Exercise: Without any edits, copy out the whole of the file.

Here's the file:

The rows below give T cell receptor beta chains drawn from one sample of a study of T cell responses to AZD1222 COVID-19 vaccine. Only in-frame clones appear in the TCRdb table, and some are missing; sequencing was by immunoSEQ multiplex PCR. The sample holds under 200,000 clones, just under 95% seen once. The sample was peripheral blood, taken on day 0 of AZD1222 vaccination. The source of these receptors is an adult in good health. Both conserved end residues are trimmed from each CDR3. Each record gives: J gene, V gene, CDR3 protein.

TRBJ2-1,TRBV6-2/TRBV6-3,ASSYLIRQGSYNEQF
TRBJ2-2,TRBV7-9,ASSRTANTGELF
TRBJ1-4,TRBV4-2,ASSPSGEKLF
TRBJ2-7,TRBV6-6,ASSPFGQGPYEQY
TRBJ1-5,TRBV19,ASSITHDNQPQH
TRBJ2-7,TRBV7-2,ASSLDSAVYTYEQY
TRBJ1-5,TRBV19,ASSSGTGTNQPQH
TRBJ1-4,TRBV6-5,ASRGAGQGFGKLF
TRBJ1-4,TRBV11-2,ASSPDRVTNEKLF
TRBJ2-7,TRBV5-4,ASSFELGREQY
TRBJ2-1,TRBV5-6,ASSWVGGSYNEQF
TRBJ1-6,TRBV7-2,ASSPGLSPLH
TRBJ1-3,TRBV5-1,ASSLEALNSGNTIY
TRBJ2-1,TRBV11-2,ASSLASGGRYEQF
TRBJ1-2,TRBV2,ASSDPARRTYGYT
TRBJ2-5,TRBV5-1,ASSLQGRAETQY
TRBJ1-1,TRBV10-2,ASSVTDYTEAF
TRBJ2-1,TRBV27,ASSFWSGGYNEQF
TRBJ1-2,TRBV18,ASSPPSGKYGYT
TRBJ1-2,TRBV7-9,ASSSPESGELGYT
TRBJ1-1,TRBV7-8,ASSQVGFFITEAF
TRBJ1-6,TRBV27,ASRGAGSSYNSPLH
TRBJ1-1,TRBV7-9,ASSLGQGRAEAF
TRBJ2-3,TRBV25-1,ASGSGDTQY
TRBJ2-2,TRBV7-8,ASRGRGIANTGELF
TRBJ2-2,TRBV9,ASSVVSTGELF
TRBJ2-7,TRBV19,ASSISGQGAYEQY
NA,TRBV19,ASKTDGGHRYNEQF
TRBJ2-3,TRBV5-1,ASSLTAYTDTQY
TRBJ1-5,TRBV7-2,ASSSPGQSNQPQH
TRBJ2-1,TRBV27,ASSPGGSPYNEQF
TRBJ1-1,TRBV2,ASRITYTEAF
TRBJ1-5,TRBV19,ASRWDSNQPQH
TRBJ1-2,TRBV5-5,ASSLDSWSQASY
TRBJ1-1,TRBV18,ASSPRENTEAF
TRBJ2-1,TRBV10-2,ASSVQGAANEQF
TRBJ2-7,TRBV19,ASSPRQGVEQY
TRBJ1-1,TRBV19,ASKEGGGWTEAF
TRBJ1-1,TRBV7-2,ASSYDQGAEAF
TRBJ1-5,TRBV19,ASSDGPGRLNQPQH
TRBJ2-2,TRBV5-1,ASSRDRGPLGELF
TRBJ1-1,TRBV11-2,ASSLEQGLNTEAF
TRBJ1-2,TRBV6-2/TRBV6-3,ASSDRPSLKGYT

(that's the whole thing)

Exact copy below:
The rows below give T cell receptor beta chains drawn from one sample of a study of T cell responses to AZD1222 COVID-19 vaccine. Only in-frame clones appear in the TCRdb table, and some are missing; sequencing was by immunoSEQ multiplex PCR. The sample holds under 200,000 clones, just under 95% seen once. The sample was peripheral blood, taken on day 0 of AZD1222 vaccination. The source of these receptors is an adult in good health. Both conserved end residues are trimmed from each CDR3. Each record gives: J gene, V gene, CDR3 protein.

TRBJ2-1,TRBV6-2/TRBV6-3,ASSYLIRQGSYNEQF
TRBJ2-2,TRBV7-9,ASSRTANTGELF
TRBJ1-4,TRBV4-2,ASSPSGEKLF
TRBJ2-7,TRBV6-6,ASSPFGQGPYEQY
TRBJ1-5,TRBV19,ASSITHDNQPQH
TRBJ2-7,TRBV7-2,ASSLDSAVYTYEQY
TRBJ1-5,TRBV19,ASSSGTGTNQPQH
TRBJ1-4,TRBV6-5,ASRGAGQGFGKLF
TRBJ1-4,TRBV11-2,ASSPDRVTNEKLF
TRBJ2-7,TRBV5-4,ASSFELGREQY
TRBJ2-1,TRBV5-6,ASSWVGGSYNEQF
TRBJ1-6,TRBV7-2,ASSPGLSPLH
TRBJ1-3,TRBV5-1,ASSLEALNSGNTIY
TRBJ2-1,TRBV11-2,ASSLASGGRYEQF
TRBJ1-2,TRBV2,ASSDPARRTYGYT
TRBJ2-5,TRBV5-1,ASSLQGRAETQY
TRBJ1-1,TRBV10-2,ASSVTDYTEAF
TRBJ2-1,TRBV27,ASSFWSGGYNEQF
TRBJ1-2,TRBV18,ASSPPSGKYGYT
TRBJ1-2,TRBV7-9,ASSSPESGELGYT
TRBJ1-1,TRBV7-8,ASSQVGFFITEAF
TRBJ1-6,TRBV27,ASRGAGSSYNSPLH
TRBJ1-1,TRBV7-9,ASSLGQGRAEAF
TRBJ2-3,TRBV25-1,ASGSGDTQY
TRBJ2-2,TRBV7-8,ASRGRGIANTGELF
TRBJ2-2,TRBV9,ASSVVSTGELF
TRBJ2-7,TRBV19,ASSISGQGAYEQY
NA,TRBV19,ASKTDGGHRYNEQF
TRBJ2-3,TRBV5-1,ASSLTAYTDTQY
TRBJ1-5,TRBV7-2,ASSSPGQSNQPQH
TRBJ2-1,TRBV27,ASSPGGSPYNEQF
TRBJ1-1,TRBV2,ASRITYTEAF
TRBJ1-5,TRBV19,ASRWDSNQPQH
TRBJ1-2,TRBV5-5,ASSLDSWSQASY
TRBJ1-1,TRBV18,ASSPRENTEAF
TRBJ2-1,TRBV10-2,ASSVQGAANEQF
TRBJ2-7,TRBV19,ASSPRQGVEQY
TRBJ1-1,TRBV19,ASKEGGGWTEAF
TRBJ1-1,TRBV7-2,ASSYDQGAEAF
TRBJ1-5,TRBV19,ASSDGPGRLNQPQH
TRBJ2-2,TRBV5-1,ASSRDRGPLGELF
TRBJ1-1,TRBV11-2,ASSLEQGLNTEAF
TRBJ1-2,TRBV6-2/TRBV6-3,ASSDRPSLKGYT